To access either area, park in the resort’s Simba Lot for $10 (and be aware that to access some specific stores or eateries, you may need to be on a waiting list through the mobile app).

At Universal Studios Hollywood, CityWalk is open for business with limited capacity, including shopping and outdoor dining, with the added perk of free parking. Temperature checks are done in the parking structure, and each business will monitor its own capacity limits. Similarly, the Santa Cruz Beach Boardwalk is offering outdoor fun in the form of arcade games, shopping, and boardwalk cuisine—including “Hoppy Hour” food-and-beer pairings.

Other partially open parks are emphasizing their unique, non-ride delights. Six Flags Discovery Kingdom in the East Bay town of Vallejo is embracing its origins as a zoo and aquarium: Go to the park’s Marine World Experience ($19.99; free for members and passholders) where you can see lions, penguins, alligators, and displays such as the acclaimed Butterfly Exhibit. You can also buy funnel cakes and other snacks using the park’s mobile app.

At LEGOLAND California, the Big Shop is open, while the LEGOLAND Hotel welcomes guests at a starting rate of $169 a night. Hotel guests, passholders, and most shoppers can also explore the scaled LEGO-constructed cityscapes of Miniland USA inside the park. On select dates from Nov. 20–Jan. 10, anyone can explore the decorations, strolling characters, and treats of the Holidays at LEGOLAND, with early bird admission starting at $14.99.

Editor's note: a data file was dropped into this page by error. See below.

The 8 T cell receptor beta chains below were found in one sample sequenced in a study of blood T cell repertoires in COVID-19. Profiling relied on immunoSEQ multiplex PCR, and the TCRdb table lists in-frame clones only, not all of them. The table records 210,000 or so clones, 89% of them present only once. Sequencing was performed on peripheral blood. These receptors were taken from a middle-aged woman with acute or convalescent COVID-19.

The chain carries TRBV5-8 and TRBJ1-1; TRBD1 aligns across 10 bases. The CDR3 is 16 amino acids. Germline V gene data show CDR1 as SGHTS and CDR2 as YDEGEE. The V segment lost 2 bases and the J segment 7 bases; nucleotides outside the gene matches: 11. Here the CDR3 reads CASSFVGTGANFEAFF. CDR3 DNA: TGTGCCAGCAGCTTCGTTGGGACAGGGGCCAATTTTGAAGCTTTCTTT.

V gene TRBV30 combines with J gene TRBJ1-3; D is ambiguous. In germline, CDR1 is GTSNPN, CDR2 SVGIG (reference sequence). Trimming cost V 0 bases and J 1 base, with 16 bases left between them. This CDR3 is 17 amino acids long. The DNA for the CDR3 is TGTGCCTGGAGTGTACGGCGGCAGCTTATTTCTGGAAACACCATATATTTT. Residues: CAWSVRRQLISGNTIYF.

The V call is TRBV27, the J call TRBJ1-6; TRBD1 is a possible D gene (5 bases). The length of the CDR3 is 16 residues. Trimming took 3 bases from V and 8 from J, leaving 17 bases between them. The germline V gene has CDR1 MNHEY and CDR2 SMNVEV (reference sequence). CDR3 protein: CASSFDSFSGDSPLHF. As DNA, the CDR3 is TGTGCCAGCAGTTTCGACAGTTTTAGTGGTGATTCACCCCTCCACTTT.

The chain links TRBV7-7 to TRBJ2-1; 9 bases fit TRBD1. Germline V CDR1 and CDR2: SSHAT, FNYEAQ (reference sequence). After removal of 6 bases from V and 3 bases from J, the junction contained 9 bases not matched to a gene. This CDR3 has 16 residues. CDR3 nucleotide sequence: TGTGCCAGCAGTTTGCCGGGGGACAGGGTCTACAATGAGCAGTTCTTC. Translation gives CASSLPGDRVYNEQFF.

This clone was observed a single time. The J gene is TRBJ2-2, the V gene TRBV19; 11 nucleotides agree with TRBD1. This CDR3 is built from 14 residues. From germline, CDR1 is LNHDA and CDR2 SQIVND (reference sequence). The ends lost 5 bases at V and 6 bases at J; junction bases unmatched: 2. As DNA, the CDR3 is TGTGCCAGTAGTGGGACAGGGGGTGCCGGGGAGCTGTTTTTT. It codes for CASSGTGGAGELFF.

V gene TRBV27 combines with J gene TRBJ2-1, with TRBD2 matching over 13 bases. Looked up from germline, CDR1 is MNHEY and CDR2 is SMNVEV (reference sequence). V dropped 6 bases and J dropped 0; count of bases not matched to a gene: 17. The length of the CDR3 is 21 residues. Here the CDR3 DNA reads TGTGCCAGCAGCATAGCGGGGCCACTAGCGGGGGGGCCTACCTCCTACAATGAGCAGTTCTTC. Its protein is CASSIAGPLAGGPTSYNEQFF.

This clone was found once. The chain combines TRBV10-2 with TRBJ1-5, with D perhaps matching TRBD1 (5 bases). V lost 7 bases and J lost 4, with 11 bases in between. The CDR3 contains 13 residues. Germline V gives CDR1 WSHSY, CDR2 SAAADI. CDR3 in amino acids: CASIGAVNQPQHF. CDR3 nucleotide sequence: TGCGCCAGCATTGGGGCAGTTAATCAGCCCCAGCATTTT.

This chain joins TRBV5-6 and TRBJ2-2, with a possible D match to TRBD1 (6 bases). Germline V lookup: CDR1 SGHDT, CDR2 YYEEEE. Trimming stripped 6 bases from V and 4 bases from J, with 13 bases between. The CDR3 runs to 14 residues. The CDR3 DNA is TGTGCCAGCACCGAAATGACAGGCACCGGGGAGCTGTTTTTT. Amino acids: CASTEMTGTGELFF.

SeaWorld San Diego will deck its halls, too. The Celebrate Christmas at SeaWorld event (starting at $63.99, select dates from Nov. 13–Jan. 4) features seasonal food and drink and presentations such as Dolphin Island Christmas, Clyde & Seamore’s Christmas Special, and holiday decor such as the Tunnel of Lights. On select dates from Nov. 20–Jan. 3, Six Flags Magic Mountain is holding a cars-only Holiday in the Park Drive-Thru Experience ($20 per person, and free for members and season pass holders); it’s also a good time to buy a pass to the Santa Clarita park for next year, with rates starting at a discounted $60.

Taking a cue from its popular annual Boysenberry Festival, Orange County’s Knotts Berry Farm is offering the holiday-themed Taste of Merry Farm within the park’s Old Town section. Your reservation gets you a tasting card ($40 for adults, $20 for kids) for five treats among the 60 “menu” items, at tasting stations such as turkey-dinner-flavored tater tots and maple-and-pecan-enhanced cinnamon rolls. Between snacks, browse the gifts made by artisans such as chainsaw carvers and glassblowers. The Knott’s Berry Farm Hotel and many stores and eateries in the California Marketplace are open, too.

Before You Go

Advance planning is the key to a successful visit to any of these parks. Start by booking your date-specific ticket online, for parks that require it, and see if there’s anything else you can book early, such as parking. Download the park’s app for the latest information and to manage your reservation, buy food, or get on any waiting lists.

Also, check out the attraction’s map on its website, and either save it to your phone or make a printout, since paper maps likely won’t be available onsite. Bring along your own stroller or wheelchair, if you would otherwise rent one, since such rentals may not be available right now. Once inside, look for directional signs on the ground—one-way traffic helps encourage good distancing.